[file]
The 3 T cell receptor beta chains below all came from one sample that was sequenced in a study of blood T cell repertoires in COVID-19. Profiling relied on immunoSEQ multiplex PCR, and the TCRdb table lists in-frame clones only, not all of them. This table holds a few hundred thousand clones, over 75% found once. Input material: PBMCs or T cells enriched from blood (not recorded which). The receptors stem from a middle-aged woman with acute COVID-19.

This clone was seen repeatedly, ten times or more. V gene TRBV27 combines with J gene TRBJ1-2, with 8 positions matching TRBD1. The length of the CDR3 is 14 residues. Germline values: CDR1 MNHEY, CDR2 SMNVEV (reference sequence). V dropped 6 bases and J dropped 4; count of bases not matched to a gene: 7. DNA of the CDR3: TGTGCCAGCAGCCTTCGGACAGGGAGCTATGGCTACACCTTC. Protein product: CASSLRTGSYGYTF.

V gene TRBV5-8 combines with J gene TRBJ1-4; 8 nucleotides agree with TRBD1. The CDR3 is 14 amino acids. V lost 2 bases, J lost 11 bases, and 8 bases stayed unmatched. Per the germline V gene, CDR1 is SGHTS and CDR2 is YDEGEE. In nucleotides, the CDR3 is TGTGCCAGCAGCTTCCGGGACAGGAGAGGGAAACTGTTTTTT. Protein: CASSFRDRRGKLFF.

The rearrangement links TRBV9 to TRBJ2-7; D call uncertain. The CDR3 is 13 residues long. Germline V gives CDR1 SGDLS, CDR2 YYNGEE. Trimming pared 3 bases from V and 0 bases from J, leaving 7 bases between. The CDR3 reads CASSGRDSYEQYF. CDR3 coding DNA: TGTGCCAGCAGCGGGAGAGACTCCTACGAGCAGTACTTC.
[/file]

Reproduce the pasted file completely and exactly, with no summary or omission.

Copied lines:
The 3 T cell receptor beta chains below all came from one sample that was sequenced in a study of blood T cell repertoires in COVID-19. Profiling relied on immunoSEQ multiplex PCR, and the TCRdb table lists in-frame clones only, not all of them. This table holds a few hundred thousand clones, over 75% found once. Input material: PBMCs or T cells enriched from blood (not recorded which). The receptors stem from a middle-aged woman with acute COVID-19.

This clone was seen repeatedly, ten times or more. V gene TRBV27 combines with J gene TRBJ1-2, with 8 positions matching TRBD1. The length of the CDR3 is 14 residues. Germline values: CDR1 MNHEY, CDR2 SMNVEV (reference sequence). V dropped 6 bases and J dropped 4; count of bases not matched to a gene: 7. DNA of the CDR3: TGTGCCAGCAGCCTTCGGACAGGGAGCTATGGCTACACCTTC. Protein product: CASSLRTGSYGYTF.

V gene TRBV5-8 combines with J gene TRBJ1-4; 8 nucleotides agree with TRBD1. The CDR3 is 14 amino acids. V lost 2 bases, J lost 11 bases, and 8 bases stayed unmatched. Per the germline V gene, CDR1 is SGHTS and CDR2 is YDEGEE. In nucleotides, the CDR3 is TGTGCCAGCAGCTTCCGGGACAGGAGAGGGAAACTGTTTTTT. Protein: CASSFRDRRGKLFF.

The rearrangement links TRBV9 to TRBJ2-7; D call uncertain. The CDR3 is 13 residues long. Germline V gives CDR1 SGDLS, CDR2 YYNGEE. Trimming pared 3 bases from V and 0 bases from J, leaving 7 bases between. The CDR3 reads CASSGRDSYEQYF. CDR3 coding DNA: TGTGCCAGCAGCGGGAGAGACTCCTACGAGCAGTACTTC.